AI in the enterprise: Avoid hitting the infrastructure performance wall

AI in the enterprise: Avoid hitting the infrastructure performance wall

Artificial intelligence is currently crossing over from buzzword-status to a value-driven strategy for enterprises of all sizes. A 2018 study from Gartner found that while only 4 percent of businesses have deployed AI solutions, 46 percent have plans to do so in the near future.

Taking a look at some additional statistics, it isn’t difficult to understand these emerging, AI-focused plans across different sectors. The Enterprisers Project contributor Carla Rudder reported that 61 percent of individuals believe that AI will improve the world, and the IDC predicts a more than 50 percent increase in global AI spending through 2021.

However, the discussion surrounding AI isn’t completely rosy – these advanced and innovative systems can put considerable stress on existing infrastructure systems. What’s more, without the appropriate planning and foresight, many enterprises working toward their AI goals will hit what’s known as the infrastructure performance wall.

In this way, more is needed before an AI deployment can reach success, and businesses should look to complement their AI systems with robust infrastructure performance monitoring.

AI use cases grow

While many AI use cases revolve around the retail sector, wherein the technology is leveraged to provide intelligent recommendations to consumers based on their past buying behaviors, companies across an array of different industries are finding new ways to use AI:

  • AI and machine learning in big data: AI is increasingly being utilized within big data analytics solutions to help analysts more easily spot patterns and insights within their informational assets. Systems can intelligently group data of different types, and make recommendations for analysis efforts.
  • Voice assistants: CIO contributor Zeus Kerravala recently wrote about the rise of voice-enabled assistants, which leverage AI to proactively listen to users and only engage when called upon. Digital Assistants like Siri, Alexa and Cortana have become popular in the consumer sector, and are making their way into the enterprise to help with customer interactions, scheduling, and a variety of other functions. For instance, Cisco recently demonstrated a case wherein an AI assistant was utilized to pull up content and assets during meetings based on the keywords spoken by meeting participants.
  • IT automation and threat intelligence: AI is also being built into information technology and data protection systems to help alleviate redundant, manual tasks while ensuring that technology systems are consistently supported and safeguarded.

Stress on internal environments: The performance wall

AI has much to offer businesses across enterprise sectors, and the potential use cases will only continue to expand as the technology matures. However, as IDC researchers and IBM experts pointed out, many businesses hit a wall with their AI performance due to the resource-intensiveness of these advanced systems.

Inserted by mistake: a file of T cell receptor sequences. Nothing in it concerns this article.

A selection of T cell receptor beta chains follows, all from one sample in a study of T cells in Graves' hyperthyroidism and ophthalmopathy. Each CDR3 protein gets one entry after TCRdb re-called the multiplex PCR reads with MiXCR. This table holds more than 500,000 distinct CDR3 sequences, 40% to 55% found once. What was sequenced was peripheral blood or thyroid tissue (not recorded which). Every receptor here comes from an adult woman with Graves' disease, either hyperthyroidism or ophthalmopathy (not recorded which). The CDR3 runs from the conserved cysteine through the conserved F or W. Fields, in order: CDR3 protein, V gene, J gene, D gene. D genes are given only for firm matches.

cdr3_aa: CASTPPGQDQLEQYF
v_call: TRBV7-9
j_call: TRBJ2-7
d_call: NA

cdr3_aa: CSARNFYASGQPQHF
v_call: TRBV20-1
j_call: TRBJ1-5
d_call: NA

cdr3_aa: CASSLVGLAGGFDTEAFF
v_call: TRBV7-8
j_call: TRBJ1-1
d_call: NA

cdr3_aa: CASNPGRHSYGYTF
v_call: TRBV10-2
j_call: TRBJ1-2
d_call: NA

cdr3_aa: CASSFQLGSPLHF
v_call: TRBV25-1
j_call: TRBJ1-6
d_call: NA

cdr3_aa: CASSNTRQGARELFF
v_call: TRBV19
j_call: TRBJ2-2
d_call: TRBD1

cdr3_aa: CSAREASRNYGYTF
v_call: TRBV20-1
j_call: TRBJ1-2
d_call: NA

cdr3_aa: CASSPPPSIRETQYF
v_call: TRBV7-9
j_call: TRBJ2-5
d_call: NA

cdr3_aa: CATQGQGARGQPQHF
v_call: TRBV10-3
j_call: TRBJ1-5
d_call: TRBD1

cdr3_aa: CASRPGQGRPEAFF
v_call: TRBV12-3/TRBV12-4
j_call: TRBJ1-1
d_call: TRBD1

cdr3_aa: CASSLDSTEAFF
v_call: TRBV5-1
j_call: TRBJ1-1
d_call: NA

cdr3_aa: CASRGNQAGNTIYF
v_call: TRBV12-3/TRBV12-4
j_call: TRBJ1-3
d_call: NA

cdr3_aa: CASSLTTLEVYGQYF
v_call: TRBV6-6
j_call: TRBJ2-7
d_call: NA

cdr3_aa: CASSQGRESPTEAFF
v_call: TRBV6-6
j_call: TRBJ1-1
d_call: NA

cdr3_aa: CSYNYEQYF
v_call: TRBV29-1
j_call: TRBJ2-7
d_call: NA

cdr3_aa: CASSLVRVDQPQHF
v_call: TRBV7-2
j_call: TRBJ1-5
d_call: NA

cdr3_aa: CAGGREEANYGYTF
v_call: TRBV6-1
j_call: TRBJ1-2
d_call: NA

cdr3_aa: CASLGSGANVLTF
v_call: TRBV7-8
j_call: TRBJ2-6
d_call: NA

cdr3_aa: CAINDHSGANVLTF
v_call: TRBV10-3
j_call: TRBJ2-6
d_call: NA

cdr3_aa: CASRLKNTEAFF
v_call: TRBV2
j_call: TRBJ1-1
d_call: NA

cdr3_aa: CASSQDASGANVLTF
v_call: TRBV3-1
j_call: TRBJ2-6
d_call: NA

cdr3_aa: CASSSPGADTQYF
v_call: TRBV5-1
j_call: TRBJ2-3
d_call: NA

Hole in a brick wall reveals shadow silhouette of a person with their fist raised victoriously in the air, standing on the edge of a cliff. While most organizations hit the performance wall with their AI deployments, it is possible to avoid collision with proper infrastructure monitoring.

“Most businesses that are in proof of concept or production mode with AI and deep learning applications have at some point hit what we refer to as ‘the infrastructure wall’ — sometimes not once but twice after they had moved to different infrastructure,” IDC noted in the white paper, Hitting the Wall with Server Infrastructure for Artificial Intelligence. “Hitting the wall is a term from endurance sports, where an athlete is confronted with sudden fatigue and an immediate and dramatic loss of energy due to glycogen depletion. As a metaphor of what businesses are experiencing with their infrastructure for AI workloads, it is quite apt.”

Unfortunately, this issue is more common than many organizations realize – IDC found that more than 77 percent of businesses ran into infrastructure limitations with their on-premises AI systems, and over 90 percent of organizations experienced limitations with cloud-based AI. These issues included performance problems, difficulties with management and scaling, as well as struggles related to diagnosing the causes of these problems.

Avoiding collision with IPM technology

As IBM’s Adel El-Hallak noted, it’s only a matter of time before companies hit the AI performance wall. However, it’s possible to hit this wall in a “tightly controlled manner.

A robust infrastructure performance monitoring solution like Galileo Performance Explorer can help organizations smooth the wrinkles of their AI deployments by providing the necessary visibility and insight into on-premises and cloud systems. Galileo offers an in-depth look into the capacity and performance of SAN, cloud, database and server systems, enabling users to pinpoint any issues in a proactive manner and work to resolve them before they cause performance hangups.

Visit this page to learn more, and connect with us for a free trial today.

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